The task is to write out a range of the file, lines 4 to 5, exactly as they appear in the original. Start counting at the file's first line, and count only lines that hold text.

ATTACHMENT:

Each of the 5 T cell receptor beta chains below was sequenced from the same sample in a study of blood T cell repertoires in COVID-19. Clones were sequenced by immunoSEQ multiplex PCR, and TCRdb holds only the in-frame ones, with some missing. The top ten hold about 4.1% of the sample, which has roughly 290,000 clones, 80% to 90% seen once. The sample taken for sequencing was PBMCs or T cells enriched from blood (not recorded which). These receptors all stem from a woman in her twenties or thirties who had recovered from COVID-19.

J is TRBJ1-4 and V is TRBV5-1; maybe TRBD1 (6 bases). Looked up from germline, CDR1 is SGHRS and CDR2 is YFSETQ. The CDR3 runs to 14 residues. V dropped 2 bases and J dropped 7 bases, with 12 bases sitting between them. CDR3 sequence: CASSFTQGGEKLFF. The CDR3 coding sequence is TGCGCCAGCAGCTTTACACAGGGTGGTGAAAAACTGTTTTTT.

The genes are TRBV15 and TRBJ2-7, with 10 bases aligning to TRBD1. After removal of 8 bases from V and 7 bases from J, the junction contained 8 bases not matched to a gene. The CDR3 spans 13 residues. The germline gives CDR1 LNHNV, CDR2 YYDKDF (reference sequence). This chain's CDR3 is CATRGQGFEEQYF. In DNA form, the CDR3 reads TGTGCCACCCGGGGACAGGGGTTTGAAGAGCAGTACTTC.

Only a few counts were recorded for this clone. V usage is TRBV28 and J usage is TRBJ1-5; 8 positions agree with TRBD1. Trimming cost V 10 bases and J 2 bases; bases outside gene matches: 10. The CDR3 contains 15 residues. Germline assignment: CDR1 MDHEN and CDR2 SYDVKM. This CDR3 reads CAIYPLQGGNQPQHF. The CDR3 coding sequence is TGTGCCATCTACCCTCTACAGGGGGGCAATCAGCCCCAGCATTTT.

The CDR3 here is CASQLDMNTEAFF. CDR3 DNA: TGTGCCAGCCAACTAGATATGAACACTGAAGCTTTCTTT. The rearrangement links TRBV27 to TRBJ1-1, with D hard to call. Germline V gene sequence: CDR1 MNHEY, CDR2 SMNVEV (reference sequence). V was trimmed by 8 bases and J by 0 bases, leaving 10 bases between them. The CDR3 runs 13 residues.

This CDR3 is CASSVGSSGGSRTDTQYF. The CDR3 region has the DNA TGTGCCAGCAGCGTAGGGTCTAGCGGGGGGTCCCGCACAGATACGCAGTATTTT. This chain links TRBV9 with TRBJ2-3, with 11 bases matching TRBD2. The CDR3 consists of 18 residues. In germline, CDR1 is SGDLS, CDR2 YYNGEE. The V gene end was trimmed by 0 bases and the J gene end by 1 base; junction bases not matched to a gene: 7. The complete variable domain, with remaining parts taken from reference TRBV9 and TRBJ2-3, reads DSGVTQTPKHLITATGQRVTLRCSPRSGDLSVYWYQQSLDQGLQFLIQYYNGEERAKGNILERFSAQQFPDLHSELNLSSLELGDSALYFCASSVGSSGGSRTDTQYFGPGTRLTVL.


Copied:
Only a few counts were recorded for this clone. V usage is TRBV28 and J usage is TRBJ1-5; 8 positions agree with TRBD1. Trimming cost V 10 bases and J 2 bases; bases outside gene matches: 10. The CDR3 contains 15 residues. Germline assignment: CDR1 MDHEN and CDR2 SYDVKM. This CDR3 reads CAIYPLQGGNQPQHF. The CDR3 coding sequence is TGTGCCATCTACCCTCTACAGGGGGGCAATCAGCCCCAGCATTTT.

The CDR3 here is CASQLDMNTEAFF. CDR3 DNA: TGTGCCAGCCAACTAGATATGAACACTGAAGCTTTCTTT. The rearrangement links TRBV27 to TRBJ1-1, with D hard to call. Germline V gene sequence: CDR1 MNHEY, CDR2 SMNVEV (reference sequence). V was trimmed by 8 bases and J by 0 bases, leaving 10 bases between them. The CDR3 runs 13 residues.